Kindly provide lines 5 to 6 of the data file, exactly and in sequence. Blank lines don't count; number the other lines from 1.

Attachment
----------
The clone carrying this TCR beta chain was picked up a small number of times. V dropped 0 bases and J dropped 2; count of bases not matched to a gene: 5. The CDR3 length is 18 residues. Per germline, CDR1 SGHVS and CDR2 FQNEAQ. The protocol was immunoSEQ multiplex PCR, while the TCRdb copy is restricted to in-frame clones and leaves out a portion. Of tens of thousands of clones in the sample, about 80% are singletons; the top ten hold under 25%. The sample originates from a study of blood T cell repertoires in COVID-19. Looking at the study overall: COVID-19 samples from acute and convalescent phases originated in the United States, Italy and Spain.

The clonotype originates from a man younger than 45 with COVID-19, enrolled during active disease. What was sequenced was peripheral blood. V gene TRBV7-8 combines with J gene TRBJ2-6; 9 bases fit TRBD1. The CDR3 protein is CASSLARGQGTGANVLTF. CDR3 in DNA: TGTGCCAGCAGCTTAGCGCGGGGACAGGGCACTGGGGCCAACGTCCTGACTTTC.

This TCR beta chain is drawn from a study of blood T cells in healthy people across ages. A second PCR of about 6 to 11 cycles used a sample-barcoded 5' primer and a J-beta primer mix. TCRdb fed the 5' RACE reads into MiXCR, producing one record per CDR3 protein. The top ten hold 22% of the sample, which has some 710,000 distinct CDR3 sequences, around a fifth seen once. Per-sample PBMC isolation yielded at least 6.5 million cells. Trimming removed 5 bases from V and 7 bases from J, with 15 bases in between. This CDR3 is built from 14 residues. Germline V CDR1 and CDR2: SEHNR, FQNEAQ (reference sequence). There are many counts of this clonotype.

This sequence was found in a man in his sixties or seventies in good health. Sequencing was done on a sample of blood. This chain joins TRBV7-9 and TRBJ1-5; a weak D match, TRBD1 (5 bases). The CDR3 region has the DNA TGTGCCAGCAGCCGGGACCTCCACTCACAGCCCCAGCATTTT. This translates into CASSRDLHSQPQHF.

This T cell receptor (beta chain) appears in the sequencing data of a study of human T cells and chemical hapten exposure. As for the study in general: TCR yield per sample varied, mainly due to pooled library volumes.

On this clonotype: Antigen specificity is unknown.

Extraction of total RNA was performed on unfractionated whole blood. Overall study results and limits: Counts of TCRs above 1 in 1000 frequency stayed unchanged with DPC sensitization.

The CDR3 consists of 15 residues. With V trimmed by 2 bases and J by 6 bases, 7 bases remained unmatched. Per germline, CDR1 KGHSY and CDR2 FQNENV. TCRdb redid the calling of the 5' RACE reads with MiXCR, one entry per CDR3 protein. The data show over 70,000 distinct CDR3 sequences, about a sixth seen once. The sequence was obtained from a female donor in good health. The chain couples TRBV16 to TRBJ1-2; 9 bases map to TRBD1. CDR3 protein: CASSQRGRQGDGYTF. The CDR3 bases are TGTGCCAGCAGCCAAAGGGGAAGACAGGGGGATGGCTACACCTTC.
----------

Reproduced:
This T cell receptor (beta chain) appears in the sequencing data of a study of human T cells and chemical hapten exposure. As for the study in general: TCR yield per sample varied, mainly due to pooled library volumes.

On this clonotype: Antigen specificity is unknown.